The Ketchikan Gateway Borough sued in January, arguing the required local contribution for schools is unconstitutional. The borough also claimed the mandated payment violated the Legislature's appropriation powers. Carey didn't find for the borough on that provision, however, since boroughs bypass the state treasury and give the money directly to local districts.

The Fairbanks North Star Borough filed a friend of the court brief in support of its fellow borough.

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Arkansas lawmakers urge higher pay for teachers – Education Week

Published Online: October 28, 2014

LITTLE ROCK, Ark. (AP) — Arkansas lawmakers are recommending an increase of almost $1,800 in base pay for new teachers.

The House and Senate education committees advised raising the minimum starting teacher salary from $29,244 to $31,000 by fiscal 2017, the Arkansas-Democrat-Gazette reported (http://bit.ly/130DSeB ).

They made the recommendation, along with other suggestions, on Monday as part of a biennial report that will be sent to another legislative committee and then to the full Legislature for approval.

The proposal will cost the state about $16.5 million each year from Arkansas' general revenue budget.

People already teaching in Arkansas would also receive raises under the committees' recommendation. Educators with more experience and a bachelor's degree would get $450 more in salary, while educators with more experience and a master's degree would get $500 more.

"At the last committee meeting, I think we sort of arrived at the consensus that raising the minimum salary was a good thing. I think we all got to that point," said Sen. Uvalde Lindsey, D-Fayetteville. "What we couldn't agree to ... is how to get there."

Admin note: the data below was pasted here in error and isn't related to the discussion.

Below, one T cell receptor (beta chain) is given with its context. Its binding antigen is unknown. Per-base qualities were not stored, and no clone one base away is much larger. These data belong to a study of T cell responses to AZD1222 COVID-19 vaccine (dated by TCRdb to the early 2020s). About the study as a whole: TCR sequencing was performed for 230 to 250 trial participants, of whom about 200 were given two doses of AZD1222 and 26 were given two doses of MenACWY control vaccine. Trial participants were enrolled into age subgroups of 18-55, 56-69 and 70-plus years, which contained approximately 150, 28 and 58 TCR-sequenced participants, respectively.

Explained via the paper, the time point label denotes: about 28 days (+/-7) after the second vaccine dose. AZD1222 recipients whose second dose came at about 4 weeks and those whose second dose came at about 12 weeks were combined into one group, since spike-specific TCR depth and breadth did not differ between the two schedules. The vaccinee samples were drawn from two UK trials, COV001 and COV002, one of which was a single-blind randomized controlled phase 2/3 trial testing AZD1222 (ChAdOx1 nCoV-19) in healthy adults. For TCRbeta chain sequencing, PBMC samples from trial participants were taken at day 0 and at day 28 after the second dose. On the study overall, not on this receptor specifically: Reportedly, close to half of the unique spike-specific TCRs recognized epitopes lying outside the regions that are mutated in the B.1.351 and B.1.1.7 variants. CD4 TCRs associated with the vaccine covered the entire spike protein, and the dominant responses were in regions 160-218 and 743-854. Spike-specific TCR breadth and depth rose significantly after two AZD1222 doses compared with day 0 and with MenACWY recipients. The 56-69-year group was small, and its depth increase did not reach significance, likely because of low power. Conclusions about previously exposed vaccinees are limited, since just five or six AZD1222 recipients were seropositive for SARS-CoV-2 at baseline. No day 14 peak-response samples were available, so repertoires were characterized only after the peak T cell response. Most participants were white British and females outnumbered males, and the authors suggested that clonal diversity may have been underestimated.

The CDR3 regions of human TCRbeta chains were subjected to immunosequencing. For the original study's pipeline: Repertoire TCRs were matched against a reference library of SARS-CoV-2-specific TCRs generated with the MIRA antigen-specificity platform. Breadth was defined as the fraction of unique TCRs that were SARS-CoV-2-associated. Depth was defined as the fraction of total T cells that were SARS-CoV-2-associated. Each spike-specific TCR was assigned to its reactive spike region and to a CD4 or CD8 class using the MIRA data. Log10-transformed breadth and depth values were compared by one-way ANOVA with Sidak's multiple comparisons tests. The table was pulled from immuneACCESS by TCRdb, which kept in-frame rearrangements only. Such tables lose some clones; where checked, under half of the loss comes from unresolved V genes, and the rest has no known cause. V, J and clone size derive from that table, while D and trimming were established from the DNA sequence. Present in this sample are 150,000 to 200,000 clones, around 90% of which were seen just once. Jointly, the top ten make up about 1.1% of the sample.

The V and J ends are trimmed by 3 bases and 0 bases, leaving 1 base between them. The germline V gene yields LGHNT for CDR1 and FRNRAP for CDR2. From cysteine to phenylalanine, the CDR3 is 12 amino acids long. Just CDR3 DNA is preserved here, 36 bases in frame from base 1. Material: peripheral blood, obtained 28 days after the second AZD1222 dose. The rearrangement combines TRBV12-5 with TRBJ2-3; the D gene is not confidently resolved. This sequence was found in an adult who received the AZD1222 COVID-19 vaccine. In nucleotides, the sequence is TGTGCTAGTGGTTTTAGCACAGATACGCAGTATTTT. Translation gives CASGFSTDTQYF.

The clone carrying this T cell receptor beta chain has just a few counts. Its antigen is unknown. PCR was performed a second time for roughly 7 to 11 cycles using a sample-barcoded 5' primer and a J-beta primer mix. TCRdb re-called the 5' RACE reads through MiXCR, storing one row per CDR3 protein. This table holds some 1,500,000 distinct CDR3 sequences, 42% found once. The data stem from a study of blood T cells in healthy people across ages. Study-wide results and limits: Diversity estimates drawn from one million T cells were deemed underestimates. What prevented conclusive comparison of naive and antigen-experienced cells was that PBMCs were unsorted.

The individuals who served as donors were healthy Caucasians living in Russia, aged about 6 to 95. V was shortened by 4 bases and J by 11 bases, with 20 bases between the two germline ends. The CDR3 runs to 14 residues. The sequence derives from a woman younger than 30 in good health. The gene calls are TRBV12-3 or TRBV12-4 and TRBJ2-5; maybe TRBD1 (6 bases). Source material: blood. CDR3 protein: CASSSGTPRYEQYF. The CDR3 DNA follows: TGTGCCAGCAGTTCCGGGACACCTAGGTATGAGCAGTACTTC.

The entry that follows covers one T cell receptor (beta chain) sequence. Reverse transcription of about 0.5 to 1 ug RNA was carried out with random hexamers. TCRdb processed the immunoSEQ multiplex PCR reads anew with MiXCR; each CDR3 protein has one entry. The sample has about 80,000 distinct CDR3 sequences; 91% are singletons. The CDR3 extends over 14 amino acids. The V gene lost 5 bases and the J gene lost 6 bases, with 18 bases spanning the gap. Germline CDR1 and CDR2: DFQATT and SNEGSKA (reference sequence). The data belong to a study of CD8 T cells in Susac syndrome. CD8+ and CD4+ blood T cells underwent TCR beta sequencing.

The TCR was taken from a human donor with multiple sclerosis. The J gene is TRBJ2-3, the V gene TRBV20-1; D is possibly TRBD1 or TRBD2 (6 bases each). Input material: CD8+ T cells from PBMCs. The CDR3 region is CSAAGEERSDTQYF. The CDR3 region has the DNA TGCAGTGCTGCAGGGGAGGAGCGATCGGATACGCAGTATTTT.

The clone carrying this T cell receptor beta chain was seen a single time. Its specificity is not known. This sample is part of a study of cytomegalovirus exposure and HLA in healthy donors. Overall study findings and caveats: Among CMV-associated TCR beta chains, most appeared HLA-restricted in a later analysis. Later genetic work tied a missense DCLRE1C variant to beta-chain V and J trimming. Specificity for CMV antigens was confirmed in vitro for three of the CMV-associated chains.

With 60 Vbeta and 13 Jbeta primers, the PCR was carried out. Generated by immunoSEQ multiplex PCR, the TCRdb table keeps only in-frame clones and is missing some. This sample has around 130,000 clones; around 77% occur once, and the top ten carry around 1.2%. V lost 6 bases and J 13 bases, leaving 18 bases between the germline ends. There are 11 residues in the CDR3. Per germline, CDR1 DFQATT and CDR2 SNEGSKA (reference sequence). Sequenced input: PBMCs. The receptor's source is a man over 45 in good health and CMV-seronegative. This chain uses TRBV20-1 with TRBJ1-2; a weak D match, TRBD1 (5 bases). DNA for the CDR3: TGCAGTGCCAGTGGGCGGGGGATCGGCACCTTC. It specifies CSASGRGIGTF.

State lawmakers had studied three ways to increase brand-new teacher salaries, including increasing the base pay by 1 to 2 percent or to just a flat $31,000.

In the report, the committees also suggested that state lawmakers seek ways to find an extra $65 million to fund school district requests for building needs. If some districts win appeals with the state's education department for their project requests, then that amount could increase by up to $50 million.


Information from: Arkansas Democrat-Gazette, http://www.arkansasonline.com

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Snack rules behind drop in school vending sales – Education Week

Published Online: October 15, 2014

FAIRBANKS, Alaska (AP) — Eating healthy is shrinking something besides waistlines in the Fairbanks North Star Borough School District.

School district officials report there's been a 71 percent drop in revenues collected from vending machines at schools within the district, money that is mostly targeted to fund extracurricular activities, the Fairbanks Daily News-Miner reported (http://is.gd/YsadN1).